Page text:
It was a seven- or eight-hour road trip down to the island and our campsite, and by the time we arrived we were all more than ready to get out of our Subaru and stretch our legs. The car was absolutely packed—the trunk was so full that in order for my dad to be able to see out the rear window, Maria and I had to unroll our sleeping bags in the backseat and sit on them instead of adding them to the pile in the back. A small mountain of pillows and bags was thrown higgledy-piggledy on the seat between Maria and me, and our poor legs had very little room because of more pillows and bags on the floor. But all the arranging of pillows and bags, and stuffing of the trunk, and suffering of the cramped conditions was quite worth it, for we had no sooner driven across the bridge onto the island than we caught our first glimpse of wild ponies—and were constantly seeing them thereafter.
Our campsite was on the Chesapeake Bay side of the island. We pitched our two tents—one for my mom and dad, and one for Maria and me—between two clumps of bushes; beyond the tents we could see clear across the narrow blue strip of bay to the mainland beyond. Between us and the bay lay a wetlands that seemed to have a flock of noisy white birds constantly in residence. They sounded from a distance like a bunch of old hags, with voices raised in arguing or cackling laughter over some joke. But their appearance was quite at odds with their sound, for they were, for the most part, tall, slender and graceful: pure white with long yellow bills. They were great egrets, and it was the first time I had ever seen such birds in real life.
Indeed, I saw several things for the first time on Assateague. I had certainly never seen the ponies before, and it was absolutely delightful to be at such close quarters to wild horses in their daily life. At night we could hear them all around our tent, tearing up mouthfuls of the coarse grass and munching on it; if we looked out our tent window, we could even see some of them, big black shapes against a backdrop of stars. Much fluctuation took place among the various bands in our general area, at least while we were there—even in the course of one day, we’d see bands increase, and decrease, and mares who had just been in one stallion’s band be added to another band, and stallions who had possessed no mares suddenly become the proud leaders of three or four of them.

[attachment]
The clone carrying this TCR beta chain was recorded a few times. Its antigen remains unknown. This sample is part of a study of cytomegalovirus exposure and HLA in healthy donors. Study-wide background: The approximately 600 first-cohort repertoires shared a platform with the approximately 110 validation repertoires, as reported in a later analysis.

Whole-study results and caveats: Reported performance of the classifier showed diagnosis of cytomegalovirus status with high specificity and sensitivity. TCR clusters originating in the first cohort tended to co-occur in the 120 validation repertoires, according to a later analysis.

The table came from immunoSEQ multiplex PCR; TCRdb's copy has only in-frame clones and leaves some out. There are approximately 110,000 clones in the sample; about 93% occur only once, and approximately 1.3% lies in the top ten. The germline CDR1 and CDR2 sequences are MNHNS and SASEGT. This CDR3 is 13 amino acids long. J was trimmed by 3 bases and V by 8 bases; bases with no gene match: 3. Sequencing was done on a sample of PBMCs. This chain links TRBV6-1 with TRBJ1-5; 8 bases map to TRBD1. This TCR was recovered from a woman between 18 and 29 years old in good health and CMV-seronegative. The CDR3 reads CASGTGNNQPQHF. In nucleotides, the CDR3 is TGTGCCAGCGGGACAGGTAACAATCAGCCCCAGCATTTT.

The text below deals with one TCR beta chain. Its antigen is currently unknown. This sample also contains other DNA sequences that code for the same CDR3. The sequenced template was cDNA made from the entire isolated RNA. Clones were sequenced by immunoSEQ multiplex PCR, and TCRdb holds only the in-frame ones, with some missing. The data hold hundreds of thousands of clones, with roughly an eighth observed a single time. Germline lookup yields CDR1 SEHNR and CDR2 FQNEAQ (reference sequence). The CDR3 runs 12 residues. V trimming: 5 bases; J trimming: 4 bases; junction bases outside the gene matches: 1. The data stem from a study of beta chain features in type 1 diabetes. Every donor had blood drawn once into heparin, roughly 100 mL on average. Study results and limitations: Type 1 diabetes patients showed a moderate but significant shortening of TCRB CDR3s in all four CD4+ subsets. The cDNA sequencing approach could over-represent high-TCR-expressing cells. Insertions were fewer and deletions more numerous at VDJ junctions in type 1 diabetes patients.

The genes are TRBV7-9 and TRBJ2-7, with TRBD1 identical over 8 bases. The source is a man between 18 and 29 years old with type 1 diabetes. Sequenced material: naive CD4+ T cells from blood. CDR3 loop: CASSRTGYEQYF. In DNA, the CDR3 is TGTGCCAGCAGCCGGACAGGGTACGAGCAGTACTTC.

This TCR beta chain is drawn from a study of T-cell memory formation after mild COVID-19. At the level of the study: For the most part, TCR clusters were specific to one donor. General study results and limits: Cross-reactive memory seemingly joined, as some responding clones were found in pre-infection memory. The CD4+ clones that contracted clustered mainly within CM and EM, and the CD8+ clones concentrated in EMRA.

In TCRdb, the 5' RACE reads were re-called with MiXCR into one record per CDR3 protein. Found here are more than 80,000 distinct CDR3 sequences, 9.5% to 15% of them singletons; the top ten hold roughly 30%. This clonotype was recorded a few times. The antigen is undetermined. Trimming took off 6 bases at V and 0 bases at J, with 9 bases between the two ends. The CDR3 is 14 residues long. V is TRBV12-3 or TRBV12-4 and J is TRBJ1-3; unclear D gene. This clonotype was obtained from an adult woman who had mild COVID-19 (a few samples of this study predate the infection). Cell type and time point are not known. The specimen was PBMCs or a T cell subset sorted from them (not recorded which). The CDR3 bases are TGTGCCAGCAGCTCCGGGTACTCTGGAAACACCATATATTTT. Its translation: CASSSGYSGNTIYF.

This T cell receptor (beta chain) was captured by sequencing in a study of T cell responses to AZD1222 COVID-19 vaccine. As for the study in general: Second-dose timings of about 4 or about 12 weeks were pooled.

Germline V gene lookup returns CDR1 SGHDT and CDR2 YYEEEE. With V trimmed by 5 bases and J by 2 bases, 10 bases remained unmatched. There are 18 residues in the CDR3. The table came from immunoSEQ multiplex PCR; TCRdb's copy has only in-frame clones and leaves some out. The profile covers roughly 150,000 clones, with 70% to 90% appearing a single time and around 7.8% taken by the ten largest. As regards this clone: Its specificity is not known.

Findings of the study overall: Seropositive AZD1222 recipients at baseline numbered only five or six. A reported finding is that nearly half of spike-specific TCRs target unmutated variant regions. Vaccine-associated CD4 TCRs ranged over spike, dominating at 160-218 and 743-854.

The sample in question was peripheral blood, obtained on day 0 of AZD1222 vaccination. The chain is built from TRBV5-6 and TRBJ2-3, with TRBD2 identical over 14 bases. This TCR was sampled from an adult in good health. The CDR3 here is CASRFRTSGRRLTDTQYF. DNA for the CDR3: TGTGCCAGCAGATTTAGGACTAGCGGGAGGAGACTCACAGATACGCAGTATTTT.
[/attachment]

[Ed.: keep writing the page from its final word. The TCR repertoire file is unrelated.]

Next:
But much in nature begged to be seen besides the ponies. The egrets were one example; but in addition to them, Maria and I saw flocks of brown pelicans flying over the beach, and little sandpipers scampering nervously back and forth along the sea strand, as though they’d lost something and were trying to retrieve it. We even believed we saw a bald eagle flying above us at one point, though it soon got too far away to be seen clearly. Someone in our campsite found a baby turtle—it was a tiny little thing, smaller than the bottom of a glass; its Skittle-sized feet were drawn up close to its shell, and its head was drawn as far back as it would go. If we looked under the lip of the shell, we could see its tiny, elfin face, with a pair of big eyes looking rather bewilderingly out at us.
Not all of the wildlife was as delightful as that baby turtle, of course. We very generously played host in the mornings and evenings to mosquitos and black flies; on one occasion, our guests drove Maria and me to jump in the car and close the doors. We also had a few sticky (and painful) experiences with some hostile plants, which lodged in our socks some of the sharpest burrs that I have ever dealt with.